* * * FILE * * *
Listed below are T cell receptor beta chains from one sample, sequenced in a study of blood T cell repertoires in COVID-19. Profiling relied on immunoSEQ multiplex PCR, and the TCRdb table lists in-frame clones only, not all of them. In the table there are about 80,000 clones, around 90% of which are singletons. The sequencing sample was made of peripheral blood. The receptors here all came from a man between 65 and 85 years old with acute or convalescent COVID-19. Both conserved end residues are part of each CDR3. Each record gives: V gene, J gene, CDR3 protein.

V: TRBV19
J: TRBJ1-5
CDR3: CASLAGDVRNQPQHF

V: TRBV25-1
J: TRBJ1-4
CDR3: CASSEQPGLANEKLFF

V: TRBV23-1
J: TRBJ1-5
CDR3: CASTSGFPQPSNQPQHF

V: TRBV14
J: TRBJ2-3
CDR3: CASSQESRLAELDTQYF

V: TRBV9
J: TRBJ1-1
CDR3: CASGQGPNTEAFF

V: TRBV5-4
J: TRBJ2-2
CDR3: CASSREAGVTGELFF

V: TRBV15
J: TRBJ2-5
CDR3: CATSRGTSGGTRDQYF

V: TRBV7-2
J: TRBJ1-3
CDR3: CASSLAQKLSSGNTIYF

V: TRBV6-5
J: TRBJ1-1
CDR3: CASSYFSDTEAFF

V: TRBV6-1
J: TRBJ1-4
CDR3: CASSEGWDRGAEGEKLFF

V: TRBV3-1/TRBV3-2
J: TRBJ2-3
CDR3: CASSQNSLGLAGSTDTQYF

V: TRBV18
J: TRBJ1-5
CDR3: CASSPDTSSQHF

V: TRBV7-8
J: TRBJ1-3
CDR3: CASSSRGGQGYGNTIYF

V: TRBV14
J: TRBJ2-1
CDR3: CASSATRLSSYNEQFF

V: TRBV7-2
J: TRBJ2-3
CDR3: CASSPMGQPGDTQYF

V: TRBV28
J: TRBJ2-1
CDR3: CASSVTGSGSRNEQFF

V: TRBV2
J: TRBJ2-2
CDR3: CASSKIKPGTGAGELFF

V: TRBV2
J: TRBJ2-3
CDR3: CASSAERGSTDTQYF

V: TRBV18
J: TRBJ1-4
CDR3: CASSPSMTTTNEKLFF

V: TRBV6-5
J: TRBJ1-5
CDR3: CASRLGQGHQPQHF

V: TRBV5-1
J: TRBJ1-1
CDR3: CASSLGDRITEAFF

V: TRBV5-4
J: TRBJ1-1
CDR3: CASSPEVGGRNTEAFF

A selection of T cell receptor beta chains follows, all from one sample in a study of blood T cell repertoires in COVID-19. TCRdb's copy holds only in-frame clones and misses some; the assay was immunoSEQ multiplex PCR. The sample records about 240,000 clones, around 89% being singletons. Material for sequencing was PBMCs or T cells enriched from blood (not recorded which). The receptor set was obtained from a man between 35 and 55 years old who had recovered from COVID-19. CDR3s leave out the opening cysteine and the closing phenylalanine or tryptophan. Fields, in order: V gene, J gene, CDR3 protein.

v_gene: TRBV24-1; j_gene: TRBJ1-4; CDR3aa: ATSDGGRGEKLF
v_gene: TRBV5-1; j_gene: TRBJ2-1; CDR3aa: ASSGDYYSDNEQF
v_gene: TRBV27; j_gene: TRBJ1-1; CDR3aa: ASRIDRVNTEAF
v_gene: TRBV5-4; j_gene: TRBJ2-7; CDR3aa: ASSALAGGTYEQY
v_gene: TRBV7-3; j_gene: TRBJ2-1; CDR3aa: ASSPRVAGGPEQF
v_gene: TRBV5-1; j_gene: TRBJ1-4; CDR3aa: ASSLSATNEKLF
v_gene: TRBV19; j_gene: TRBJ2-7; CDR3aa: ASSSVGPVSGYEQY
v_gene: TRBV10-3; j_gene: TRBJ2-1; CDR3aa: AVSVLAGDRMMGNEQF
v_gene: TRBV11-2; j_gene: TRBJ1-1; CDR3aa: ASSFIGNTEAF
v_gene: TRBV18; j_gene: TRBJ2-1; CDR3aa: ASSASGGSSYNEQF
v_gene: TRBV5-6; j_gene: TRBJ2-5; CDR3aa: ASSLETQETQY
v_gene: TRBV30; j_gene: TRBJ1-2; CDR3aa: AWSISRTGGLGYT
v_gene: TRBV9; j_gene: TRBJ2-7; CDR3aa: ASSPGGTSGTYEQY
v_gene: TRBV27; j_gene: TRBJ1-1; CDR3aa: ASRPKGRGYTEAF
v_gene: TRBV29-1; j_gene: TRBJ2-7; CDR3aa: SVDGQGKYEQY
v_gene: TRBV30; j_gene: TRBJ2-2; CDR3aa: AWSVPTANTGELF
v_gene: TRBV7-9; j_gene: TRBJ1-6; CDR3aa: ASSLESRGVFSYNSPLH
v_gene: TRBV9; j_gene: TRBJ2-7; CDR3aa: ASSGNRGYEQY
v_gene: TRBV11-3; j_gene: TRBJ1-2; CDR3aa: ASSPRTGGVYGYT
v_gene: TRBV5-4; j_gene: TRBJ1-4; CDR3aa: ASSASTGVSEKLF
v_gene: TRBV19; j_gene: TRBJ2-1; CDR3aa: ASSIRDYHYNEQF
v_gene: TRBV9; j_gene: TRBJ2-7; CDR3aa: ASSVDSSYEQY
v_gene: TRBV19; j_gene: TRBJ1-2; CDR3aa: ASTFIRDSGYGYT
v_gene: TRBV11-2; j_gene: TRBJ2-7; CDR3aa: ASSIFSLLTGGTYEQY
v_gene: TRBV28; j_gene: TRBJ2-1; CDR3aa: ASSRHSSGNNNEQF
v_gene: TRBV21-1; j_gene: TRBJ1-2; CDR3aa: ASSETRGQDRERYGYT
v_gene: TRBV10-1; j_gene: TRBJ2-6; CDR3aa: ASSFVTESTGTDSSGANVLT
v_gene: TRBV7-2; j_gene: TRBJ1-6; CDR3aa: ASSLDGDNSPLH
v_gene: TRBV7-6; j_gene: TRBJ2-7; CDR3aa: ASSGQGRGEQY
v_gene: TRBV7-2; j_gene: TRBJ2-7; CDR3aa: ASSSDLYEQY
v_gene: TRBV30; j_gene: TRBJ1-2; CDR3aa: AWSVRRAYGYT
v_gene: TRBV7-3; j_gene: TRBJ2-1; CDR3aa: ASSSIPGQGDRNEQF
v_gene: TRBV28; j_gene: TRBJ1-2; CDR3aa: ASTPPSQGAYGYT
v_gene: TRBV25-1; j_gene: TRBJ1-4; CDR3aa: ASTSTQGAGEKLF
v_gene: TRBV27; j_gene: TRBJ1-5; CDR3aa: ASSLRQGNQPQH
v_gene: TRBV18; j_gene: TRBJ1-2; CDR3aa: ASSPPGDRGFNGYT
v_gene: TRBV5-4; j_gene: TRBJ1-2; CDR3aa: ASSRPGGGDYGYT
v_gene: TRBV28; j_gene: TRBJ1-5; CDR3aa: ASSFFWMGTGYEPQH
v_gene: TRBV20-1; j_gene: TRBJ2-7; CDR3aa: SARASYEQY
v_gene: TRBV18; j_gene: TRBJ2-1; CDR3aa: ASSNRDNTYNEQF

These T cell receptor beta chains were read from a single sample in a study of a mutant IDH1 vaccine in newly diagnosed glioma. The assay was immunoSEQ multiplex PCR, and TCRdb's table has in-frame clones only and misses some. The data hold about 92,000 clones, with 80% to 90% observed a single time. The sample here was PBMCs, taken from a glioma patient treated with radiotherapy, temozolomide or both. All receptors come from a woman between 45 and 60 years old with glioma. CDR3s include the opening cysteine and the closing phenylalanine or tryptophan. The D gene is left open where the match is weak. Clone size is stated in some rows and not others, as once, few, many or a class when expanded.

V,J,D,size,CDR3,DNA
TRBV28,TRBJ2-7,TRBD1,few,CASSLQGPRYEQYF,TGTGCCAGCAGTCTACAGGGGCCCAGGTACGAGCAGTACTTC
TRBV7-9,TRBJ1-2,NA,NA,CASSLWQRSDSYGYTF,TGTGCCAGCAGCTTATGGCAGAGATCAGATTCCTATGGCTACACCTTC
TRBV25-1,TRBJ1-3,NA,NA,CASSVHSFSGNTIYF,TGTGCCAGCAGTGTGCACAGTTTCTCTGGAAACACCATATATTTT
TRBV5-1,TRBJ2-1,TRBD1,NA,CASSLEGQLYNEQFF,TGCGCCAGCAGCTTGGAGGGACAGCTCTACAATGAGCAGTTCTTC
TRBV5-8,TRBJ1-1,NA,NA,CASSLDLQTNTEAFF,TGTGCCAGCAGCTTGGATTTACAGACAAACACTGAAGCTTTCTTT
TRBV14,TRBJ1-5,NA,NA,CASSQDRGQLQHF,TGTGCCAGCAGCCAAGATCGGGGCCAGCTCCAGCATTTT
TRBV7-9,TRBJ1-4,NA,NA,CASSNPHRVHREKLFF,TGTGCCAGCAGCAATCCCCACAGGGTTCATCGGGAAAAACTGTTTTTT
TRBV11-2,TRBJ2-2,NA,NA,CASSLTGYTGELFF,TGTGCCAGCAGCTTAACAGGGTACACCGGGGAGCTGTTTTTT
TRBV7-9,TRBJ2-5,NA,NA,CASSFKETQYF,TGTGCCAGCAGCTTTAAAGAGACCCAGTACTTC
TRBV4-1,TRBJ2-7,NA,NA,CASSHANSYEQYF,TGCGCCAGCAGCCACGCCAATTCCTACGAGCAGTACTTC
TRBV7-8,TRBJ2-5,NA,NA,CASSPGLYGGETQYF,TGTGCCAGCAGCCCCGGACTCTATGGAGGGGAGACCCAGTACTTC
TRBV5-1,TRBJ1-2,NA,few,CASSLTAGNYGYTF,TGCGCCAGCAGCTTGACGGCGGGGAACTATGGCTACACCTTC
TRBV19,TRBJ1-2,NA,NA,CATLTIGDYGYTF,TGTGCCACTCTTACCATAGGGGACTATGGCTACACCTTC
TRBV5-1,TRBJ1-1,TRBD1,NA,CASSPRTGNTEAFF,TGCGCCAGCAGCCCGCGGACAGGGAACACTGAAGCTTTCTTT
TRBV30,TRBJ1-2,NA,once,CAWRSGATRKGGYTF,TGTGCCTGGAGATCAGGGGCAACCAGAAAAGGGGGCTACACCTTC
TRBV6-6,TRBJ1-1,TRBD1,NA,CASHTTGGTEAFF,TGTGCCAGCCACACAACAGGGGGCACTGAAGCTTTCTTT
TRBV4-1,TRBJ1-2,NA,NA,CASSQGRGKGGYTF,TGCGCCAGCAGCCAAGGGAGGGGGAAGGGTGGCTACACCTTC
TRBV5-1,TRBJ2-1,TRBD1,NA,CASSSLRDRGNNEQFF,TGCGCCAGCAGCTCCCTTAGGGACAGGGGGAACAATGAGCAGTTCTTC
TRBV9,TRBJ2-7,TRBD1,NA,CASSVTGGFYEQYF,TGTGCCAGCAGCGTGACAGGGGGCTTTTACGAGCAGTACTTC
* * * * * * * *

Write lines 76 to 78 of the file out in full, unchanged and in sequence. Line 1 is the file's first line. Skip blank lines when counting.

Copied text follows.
v_gene: TRBV10-3; j_gene: TRBJ2-1; CDR3aa: AVSVLAGDRMMGNEQF
v_gene: TRBV11-2; j_gene: TRBJ1-1; CDR3aa: ASSFIGNTEAF
v_gene: TRBV18; j_gene: TRBJ2-1; CDR3aa: ASSASGGSSYNEQF